Uber vs Careem: A Look From Both Sides

Uber vs Careem: A Look From Both Sides
April 29, 2017 K Compare

Careem Vs Uber uber - Careem Vs Uber - Uber vs Careem: A Look From Both Sides

It is safe to say that Uber has revolutionised taxi service since its inception in 2009. It is one of the most commonly known apps in the world today and has been tremendously successful despite many regulatory issues across the world. Uber entered the Pakistani market in March 2016, launching in Lahore and later expanding to Karachi.

Careem, its main competitor in the region was established in Dubai in 2012 and now operates in 6 cities, Lahore, Karachi, Islamabad, Hyderabad, Peshawar and Faisalabad. Careem does not have nearly the same amount of financial muscle as Uber but has been putting up stern competition in the MENA region.

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The Consumer Perspective:

As a consumer, there’s very little to choose from between the two service providers. The price point is competitive for both companies, although Uber holds the edge as their rates can be up around 10 to 20% cheaper than Careem. This is probably down to the financial strength of the company since it can afford the billions of dollar worth of losses it is incurring worldwide. The two competitors are constantly slashing rates and introducing discounts so prices are continuously varying. From personal experience though, Uber tends to have surge pricing more often than Careem. Surge pricing is when the cost of your trip is multiplied by a factor from anywhere between x1.2 to x2 or even x3 depending on the demand and availability of cars in your area and the traffic on the roads. Maybe it’s just the areas that I have been in, so your experience may be different.

Most cars that I have sat in, the drivers have signed up for both Uber and Careem and use them simultaneously so, once again, there isn’t much to choose from between the two.

The key advantage that Careem holds over Uber is that it has a local helpline that is available 24/7. This has been particularly useful to me in a few situations where I have had to cancel rides due to reasons beyond my control. If you cancel a ride 2 minutes after the rider has accepted it, you are charged Rs. 150 as a penalty. Once, a rider had gotten into an accident on the way to my pick up location and I had to cancel the ride. I called their contact centre and they were able to assign a new driver without any charges. Uber also charges Rs. 150 for cancellations after 5 minutes and do provide refunds and credits but you have to instead write an email. It is always better and more personable to receive assistance over a telephone call rather than have an email exchange, which can obviously take much longer to conclude, too.

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Careem also provides you with the option of paying extra for a ride and having the balance added to your Careem wallet to be used for future rides. For example, if your ride costed Rs. 150 and you pay Rs. 200, the balance of Rs. 50 will be added to your wallet which will be deducted against your next ride. You get an SMS confirmation of this payment immediately in case there are any discrepancies in the future. This option is particularly helpful if you or the driver does not have exact change to give you back. Unfortunately, Uber has not introduced this option yet. In most parts of the world, Uber does not even allow you to pay for rides with cash – only debit/credit cards.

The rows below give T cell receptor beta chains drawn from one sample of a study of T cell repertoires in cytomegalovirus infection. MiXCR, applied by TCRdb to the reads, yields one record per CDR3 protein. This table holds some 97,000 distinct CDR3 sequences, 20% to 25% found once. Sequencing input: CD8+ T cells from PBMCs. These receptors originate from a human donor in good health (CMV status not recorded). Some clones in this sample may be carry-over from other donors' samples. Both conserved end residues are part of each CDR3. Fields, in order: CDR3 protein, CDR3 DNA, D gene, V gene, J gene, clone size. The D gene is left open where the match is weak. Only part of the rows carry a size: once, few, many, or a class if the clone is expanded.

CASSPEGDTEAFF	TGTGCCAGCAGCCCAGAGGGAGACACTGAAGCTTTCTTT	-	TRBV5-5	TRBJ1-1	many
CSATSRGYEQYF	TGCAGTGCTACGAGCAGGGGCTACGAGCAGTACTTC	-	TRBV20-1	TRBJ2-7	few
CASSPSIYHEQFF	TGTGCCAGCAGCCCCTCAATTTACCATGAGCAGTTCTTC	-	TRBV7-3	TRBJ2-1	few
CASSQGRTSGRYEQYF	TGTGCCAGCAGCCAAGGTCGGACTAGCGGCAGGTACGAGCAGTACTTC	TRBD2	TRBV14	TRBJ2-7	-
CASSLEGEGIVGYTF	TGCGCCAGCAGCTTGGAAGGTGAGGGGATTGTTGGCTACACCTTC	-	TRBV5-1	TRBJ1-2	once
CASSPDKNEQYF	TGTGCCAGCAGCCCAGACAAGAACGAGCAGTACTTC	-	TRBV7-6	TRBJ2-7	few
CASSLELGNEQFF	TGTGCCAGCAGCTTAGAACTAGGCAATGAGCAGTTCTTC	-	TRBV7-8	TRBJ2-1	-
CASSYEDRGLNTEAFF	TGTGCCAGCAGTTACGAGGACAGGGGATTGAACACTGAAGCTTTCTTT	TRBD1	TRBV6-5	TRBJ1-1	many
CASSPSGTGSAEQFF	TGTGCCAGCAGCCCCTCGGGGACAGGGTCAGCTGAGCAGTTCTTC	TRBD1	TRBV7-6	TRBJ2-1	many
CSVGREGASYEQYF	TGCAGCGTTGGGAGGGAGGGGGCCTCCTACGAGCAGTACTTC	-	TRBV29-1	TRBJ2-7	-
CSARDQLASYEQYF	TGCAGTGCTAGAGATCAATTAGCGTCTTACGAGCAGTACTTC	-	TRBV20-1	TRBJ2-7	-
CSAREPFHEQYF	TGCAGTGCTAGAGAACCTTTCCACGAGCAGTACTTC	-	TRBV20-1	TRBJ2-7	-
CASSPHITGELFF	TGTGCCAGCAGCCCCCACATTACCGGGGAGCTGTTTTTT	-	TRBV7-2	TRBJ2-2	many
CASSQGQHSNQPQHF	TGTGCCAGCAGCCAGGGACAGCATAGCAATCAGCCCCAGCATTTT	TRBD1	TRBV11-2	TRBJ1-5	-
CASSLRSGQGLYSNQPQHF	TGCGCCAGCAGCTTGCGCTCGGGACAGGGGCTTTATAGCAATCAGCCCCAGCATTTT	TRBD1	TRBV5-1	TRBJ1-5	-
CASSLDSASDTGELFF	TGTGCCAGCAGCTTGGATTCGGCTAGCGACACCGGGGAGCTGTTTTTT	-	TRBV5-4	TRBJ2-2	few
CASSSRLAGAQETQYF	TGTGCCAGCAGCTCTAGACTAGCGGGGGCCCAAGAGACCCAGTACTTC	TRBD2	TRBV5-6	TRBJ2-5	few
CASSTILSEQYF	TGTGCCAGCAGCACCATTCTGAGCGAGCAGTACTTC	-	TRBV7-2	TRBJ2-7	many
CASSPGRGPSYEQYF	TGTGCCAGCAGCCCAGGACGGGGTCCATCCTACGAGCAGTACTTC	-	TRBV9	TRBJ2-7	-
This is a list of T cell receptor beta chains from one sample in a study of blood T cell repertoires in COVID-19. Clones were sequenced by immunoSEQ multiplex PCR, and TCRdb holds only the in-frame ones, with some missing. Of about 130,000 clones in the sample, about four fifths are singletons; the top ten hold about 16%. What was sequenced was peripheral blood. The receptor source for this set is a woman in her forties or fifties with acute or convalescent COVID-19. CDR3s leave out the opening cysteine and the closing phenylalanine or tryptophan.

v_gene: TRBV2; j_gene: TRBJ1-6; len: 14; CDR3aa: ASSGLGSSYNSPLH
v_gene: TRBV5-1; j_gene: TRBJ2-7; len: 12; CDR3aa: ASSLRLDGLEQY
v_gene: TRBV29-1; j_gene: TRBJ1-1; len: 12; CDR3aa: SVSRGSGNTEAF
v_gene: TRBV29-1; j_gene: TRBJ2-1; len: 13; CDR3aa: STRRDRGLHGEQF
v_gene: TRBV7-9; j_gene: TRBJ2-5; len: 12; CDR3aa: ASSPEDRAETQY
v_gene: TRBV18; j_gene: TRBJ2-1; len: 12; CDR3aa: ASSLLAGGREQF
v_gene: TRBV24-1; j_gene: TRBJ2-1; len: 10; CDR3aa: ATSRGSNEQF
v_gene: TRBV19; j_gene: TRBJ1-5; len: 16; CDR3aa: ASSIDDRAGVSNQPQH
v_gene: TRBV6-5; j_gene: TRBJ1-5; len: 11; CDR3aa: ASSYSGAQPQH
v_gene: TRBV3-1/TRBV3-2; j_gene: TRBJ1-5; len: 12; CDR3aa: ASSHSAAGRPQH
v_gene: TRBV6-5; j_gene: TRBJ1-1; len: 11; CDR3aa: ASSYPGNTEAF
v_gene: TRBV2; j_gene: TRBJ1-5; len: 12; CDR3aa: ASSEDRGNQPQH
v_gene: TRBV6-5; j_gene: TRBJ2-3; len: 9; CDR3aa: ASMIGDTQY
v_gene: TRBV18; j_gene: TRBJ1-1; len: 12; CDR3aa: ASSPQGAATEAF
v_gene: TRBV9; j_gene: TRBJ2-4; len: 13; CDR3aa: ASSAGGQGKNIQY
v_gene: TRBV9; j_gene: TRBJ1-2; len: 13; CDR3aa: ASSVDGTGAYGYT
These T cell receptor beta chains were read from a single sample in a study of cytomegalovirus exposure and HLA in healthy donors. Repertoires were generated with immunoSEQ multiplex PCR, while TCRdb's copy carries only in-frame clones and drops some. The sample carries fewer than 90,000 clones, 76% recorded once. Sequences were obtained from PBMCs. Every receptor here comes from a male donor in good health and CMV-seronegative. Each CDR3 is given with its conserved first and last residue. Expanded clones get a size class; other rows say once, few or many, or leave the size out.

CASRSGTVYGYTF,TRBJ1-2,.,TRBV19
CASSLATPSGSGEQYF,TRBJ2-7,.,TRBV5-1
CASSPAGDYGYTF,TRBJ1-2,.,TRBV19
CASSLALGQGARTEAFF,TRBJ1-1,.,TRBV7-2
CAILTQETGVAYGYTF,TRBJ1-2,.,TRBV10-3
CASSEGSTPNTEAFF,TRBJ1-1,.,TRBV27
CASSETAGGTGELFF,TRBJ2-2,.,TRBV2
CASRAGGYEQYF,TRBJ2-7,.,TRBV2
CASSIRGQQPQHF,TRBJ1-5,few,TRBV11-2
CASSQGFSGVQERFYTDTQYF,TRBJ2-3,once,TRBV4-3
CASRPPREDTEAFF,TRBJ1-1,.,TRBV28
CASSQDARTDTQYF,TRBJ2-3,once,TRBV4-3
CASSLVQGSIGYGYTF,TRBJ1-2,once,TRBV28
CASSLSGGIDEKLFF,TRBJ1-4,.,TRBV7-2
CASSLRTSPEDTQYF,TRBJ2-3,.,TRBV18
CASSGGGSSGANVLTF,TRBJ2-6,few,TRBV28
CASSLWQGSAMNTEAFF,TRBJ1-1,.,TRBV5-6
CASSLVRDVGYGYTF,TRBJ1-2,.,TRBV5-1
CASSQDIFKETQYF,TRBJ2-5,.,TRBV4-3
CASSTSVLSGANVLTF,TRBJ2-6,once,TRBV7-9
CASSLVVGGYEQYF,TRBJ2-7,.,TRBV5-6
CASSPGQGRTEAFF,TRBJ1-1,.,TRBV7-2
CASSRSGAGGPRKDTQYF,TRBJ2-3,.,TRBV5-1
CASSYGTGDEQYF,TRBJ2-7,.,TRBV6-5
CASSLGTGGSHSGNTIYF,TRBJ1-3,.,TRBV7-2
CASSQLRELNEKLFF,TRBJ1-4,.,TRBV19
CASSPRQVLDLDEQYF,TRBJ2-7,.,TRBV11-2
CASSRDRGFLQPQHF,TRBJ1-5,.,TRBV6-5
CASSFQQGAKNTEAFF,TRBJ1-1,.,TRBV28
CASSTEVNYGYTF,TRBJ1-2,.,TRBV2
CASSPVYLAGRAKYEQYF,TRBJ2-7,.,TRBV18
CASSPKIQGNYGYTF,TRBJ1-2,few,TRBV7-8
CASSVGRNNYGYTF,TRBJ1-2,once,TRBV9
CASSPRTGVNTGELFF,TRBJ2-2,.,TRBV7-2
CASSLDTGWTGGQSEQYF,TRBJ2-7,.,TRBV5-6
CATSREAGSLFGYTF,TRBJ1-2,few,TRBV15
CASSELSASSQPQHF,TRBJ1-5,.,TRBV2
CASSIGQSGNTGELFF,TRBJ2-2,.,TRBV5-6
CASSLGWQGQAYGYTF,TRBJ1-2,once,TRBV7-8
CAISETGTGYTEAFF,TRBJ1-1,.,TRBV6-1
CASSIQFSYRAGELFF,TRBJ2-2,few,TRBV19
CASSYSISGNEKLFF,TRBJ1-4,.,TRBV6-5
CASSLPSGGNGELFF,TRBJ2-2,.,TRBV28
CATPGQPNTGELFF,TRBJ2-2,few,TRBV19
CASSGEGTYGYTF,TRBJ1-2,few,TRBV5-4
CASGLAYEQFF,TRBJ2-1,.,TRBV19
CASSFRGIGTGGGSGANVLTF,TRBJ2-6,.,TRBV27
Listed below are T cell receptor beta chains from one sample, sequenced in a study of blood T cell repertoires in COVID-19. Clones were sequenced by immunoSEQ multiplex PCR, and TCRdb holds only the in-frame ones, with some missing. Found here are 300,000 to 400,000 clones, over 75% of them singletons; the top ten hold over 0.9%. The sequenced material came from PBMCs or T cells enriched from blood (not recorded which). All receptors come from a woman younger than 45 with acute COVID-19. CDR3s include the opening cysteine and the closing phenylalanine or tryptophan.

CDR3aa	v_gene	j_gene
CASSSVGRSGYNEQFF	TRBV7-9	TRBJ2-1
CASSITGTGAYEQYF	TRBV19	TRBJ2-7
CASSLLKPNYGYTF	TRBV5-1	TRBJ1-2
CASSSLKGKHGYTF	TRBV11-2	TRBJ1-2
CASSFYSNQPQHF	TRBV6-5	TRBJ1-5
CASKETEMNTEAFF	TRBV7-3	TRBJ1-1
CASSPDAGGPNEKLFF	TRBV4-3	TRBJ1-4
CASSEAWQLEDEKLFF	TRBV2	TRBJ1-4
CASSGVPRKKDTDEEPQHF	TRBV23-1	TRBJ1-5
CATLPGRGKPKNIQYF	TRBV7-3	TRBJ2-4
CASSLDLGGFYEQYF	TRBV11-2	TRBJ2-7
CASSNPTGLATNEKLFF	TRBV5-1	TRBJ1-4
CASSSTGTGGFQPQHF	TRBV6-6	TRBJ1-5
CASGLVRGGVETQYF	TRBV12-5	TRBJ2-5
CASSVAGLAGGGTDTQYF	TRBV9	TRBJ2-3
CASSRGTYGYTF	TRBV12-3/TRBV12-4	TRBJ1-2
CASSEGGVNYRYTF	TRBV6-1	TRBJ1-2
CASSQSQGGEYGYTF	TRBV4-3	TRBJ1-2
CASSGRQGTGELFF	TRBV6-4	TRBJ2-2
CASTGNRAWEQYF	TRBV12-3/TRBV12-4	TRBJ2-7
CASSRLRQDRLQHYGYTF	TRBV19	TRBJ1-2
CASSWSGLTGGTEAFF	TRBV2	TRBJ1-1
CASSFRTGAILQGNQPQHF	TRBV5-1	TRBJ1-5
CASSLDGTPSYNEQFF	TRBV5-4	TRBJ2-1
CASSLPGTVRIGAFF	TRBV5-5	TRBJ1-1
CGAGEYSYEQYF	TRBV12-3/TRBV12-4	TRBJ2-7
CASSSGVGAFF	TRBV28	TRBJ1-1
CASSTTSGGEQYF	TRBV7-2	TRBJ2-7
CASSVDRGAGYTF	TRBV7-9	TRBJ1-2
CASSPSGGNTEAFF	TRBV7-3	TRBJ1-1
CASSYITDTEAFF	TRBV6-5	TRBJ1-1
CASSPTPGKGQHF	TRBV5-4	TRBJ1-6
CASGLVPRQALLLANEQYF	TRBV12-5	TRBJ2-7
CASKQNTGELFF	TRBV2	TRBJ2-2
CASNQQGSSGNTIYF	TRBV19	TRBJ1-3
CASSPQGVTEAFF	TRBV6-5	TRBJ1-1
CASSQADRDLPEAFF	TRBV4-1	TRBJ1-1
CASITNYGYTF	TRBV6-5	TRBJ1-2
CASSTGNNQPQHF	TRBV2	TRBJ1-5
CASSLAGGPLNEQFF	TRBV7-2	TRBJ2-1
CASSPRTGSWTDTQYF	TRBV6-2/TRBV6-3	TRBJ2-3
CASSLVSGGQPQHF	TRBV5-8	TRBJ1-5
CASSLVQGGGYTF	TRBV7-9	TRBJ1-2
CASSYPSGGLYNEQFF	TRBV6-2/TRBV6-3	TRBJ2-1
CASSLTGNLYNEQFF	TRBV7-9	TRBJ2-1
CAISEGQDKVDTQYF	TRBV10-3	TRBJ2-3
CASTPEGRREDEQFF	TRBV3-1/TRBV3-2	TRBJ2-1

Both companies offer various discounts and deals every now and again which they notify you through their app or via SMS. They are quite competitive but in my experience, I have received more offers from Careem over the last 9 months or so.

Personally, I prefer Careem – mainly because I like supporting the underdog. It also helps that it was co-founded by a Pakistani. But that’s just my opinion.

The Drivers’ Perspective: 

Whether you do it part time or full time, both companies offer an attractive source of income. Many have even hired drivers and bought or leased a car solely for this purpose. When Uber launched in Pakistan, the Country Head at the time claimed that riders that earn over Rs. 100,000 per month as a rider. As I conducted my research, it turns out he was not exaggerating.

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The signing up process for both companies is very similar. You must submit your identification documents, car registration along with a character certificate verified from the police as part of your application. Your car must meet their requirements, but these days they have expanded their fleet to cars of all shapes and sizes ranging from a Suzuki Wagon R to a Toyota Corolla. One key difference that drivers speak about is that Uber has a more sophisticated training procedure that riders must go through before they hit the roads. Potential drivers must go through various trainings around customer service, sexual harassment and professionalism. Careem also trains its drivers but it seems more casual. I have not gone through the process myself, this is a conclusion based on conversations with a decent sample size of drivers from both companies.

So, you’ve signed up. What now? Well, you’re given your mobile device and can take rides straight away! Careem charges the drivers a commission of 20% of all rides, whereas Uber charges 25%. You might think this automatically gives the edge to Careem, but many drivers have said Uber is more popular with customers (unfortunately, my research is also restricted to Lahore). It could be because many people who have travelled to places such as the US and Europe might already have the app installed on their smartphone when Uber launched in Pakistan – I know this was exactly why I used Uber before Careem. So, the volume might justify the 5% extra you pay in commissions.